Hazel Rye at eleven is one of those indelible Cleaver heroines, feisty and determined. She doesn't care that she's been left...



Hazel Rye at eleven is one of those indelible Cleaver heroines, feisty and determined. She doesn't care that she's been left back in school, and neither does her doting father Millard, a carpenter, who never learned to read himself and never suffered for it. Her ambition is to drive a taxi and make $300.00 a week like her married brother Donnie, and her chief desire is to get her ears pierced. Her father, who has forbidden the earpiercing, has given her the unused three-acre citrus grove on their property as a peace offering; and Hazel plans to sell the grove, get her ears pierced with or without her father's permission, and buy a pair of pure-gold earrings. ""If there was any money left over she would buy a car. It would be purple and shaped like a rocket."" But Hazel's self-confidence is shattered upon the arrival of the Pooles, a widow and her three children, who offer to work for the Ryes in exchange for shelter in the four-room cabin on Hazel's grove. When twelve-year-old Felder Poole convinces Hazel that he can make the grove thrive--and thus more saleable--she strikes a deal; then her father has a tantrum over her ""going behind my back."" But Hazel is fascinated with Felder, who knows all about making things grow and collects specimens to study under his microscope. His shock at her attempts to print labels, make change, or discuss ""propagation"" make her own inadequacies apparent. As she is exposed to the Pooles' ""high-faring"" table talk and their constant recourse to reference books, Hazel feels ""like I've been in a hole all my life."" Threatened, her father responds by forbidding her to work in the grove with Felder and relenting on the ear issue to appease her. But Millard is fighting a losing battle, and when he brings home a ship model to occupy the two of them, the project is abandoned because neither can read the directions. Worse, Felder tries to help and shows him up by explaining what the words mean. In one of their set-tos Hazel blurts out, ""It's your fault I'm like you. You don't want me to know tat from bat, because if I found out, then I'd know more than you."" The aftermath of that argument is a new Cadillac, yellow at her choosing. When the Pooles finally depart without notice, Hazel knows that her father is responsible. But the damage is done. She is left with new plants to care for, a dictionary she'll struggle with to make up for wasted years, and the grove which she now knows she will never sell. The Cleavers project Hazel's awakening, her father's pathetic treachery, the struggles within and between them, and her changing views of Donnie and his wife, the Pooles, and the world in general in uncomplicated scenes of direct, emphatic action and punchy conversations that ring with that special colloquial power.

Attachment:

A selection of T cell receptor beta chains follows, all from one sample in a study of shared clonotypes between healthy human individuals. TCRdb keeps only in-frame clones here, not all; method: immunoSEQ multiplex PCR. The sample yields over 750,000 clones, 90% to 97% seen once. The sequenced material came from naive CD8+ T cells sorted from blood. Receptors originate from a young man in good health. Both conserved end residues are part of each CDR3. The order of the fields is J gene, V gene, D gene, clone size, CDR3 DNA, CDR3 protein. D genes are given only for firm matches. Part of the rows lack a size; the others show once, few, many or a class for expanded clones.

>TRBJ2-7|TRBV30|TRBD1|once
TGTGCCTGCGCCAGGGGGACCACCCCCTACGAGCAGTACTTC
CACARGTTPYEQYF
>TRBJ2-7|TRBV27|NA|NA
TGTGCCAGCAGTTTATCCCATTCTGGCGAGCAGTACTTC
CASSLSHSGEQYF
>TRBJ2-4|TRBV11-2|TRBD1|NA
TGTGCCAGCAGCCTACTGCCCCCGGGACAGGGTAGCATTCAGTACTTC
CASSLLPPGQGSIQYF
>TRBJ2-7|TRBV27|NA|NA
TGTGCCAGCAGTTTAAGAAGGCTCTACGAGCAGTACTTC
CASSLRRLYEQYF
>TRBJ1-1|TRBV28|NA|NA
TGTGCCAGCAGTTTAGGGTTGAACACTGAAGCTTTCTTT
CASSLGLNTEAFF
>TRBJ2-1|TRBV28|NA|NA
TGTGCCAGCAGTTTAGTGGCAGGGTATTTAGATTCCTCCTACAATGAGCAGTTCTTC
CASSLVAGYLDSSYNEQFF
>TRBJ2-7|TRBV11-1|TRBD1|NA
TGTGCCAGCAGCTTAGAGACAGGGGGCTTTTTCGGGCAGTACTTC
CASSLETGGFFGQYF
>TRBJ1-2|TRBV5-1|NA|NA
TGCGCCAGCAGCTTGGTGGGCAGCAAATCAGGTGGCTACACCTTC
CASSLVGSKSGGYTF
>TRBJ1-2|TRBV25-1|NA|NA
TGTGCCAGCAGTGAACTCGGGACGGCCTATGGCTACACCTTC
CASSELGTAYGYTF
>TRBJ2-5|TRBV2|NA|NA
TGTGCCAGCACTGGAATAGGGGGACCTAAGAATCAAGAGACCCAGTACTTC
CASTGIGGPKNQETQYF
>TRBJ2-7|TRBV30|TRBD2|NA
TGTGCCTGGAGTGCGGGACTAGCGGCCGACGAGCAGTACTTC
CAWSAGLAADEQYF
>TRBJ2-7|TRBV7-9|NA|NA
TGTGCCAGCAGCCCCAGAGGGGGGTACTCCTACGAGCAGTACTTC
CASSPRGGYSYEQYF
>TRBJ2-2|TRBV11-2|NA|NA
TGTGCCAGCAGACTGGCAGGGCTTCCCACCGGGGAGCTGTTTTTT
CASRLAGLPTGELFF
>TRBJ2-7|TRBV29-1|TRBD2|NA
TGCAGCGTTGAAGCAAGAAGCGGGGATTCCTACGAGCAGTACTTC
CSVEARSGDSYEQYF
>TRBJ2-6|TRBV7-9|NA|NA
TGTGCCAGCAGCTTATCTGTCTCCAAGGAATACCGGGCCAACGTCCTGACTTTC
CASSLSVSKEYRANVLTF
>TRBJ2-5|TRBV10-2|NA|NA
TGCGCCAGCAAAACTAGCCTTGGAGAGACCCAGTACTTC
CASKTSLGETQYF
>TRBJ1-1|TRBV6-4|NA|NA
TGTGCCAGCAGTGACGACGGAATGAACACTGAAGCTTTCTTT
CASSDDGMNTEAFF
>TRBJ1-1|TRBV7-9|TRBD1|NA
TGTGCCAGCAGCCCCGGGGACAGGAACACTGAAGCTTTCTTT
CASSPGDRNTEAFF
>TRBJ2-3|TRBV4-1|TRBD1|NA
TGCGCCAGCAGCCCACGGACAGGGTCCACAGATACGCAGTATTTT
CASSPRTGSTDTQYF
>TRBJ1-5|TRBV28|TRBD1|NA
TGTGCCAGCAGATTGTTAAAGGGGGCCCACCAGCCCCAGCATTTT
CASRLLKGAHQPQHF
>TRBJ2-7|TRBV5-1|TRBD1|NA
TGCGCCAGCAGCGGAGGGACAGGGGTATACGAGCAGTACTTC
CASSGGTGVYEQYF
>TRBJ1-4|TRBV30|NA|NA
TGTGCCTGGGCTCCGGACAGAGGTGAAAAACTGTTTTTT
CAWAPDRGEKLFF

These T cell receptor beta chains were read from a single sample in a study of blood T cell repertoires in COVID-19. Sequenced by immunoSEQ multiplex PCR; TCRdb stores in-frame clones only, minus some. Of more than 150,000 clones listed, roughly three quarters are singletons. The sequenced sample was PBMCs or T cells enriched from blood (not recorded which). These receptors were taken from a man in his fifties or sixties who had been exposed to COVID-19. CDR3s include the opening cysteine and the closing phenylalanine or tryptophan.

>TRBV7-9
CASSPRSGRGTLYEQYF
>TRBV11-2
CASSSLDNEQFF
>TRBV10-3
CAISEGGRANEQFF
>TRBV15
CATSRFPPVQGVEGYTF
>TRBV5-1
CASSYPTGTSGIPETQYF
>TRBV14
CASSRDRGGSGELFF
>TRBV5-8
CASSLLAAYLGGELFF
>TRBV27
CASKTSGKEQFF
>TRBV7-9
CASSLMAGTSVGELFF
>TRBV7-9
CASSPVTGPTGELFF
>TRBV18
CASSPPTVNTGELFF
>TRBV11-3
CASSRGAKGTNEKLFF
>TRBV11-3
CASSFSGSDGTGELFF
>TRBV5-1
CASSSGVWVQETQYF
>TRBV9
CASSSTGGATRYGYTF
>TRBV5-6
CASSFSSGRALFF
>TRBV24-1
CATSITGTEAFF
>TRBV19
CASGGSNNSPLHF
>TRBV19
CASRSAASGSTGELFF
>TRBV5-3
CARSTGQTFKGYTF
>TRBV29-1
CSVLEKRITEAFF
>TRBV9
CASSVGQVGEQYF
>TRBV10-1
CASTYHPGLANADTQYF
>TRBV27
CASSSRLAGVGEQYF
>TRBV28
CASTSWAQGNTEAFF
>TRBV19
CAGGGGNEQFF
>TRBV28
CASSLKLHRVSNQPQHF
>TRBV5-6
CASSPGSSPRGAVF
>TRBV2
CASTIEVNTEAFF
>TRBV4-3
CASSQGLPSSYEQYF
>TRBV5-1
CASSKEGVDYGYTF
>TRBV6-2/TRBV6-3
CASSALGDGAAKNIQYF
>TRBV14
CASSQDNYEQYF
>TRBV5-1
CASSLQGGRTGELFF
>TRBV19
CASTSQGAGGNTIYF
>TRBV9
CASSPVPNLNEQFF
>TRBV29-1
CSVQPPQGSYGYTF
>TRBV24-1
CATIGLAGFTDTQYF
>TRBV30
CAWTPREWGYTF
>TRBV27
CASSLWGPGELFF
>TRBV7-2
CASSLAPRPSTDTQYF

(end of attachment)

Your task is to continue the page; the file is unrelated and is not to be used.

Pub Date: April 1, 1983


Page Count: -

Publisher: Lippincott

Review Posted Online: N/A

Kirkus Reviews Issue: April 1, 1983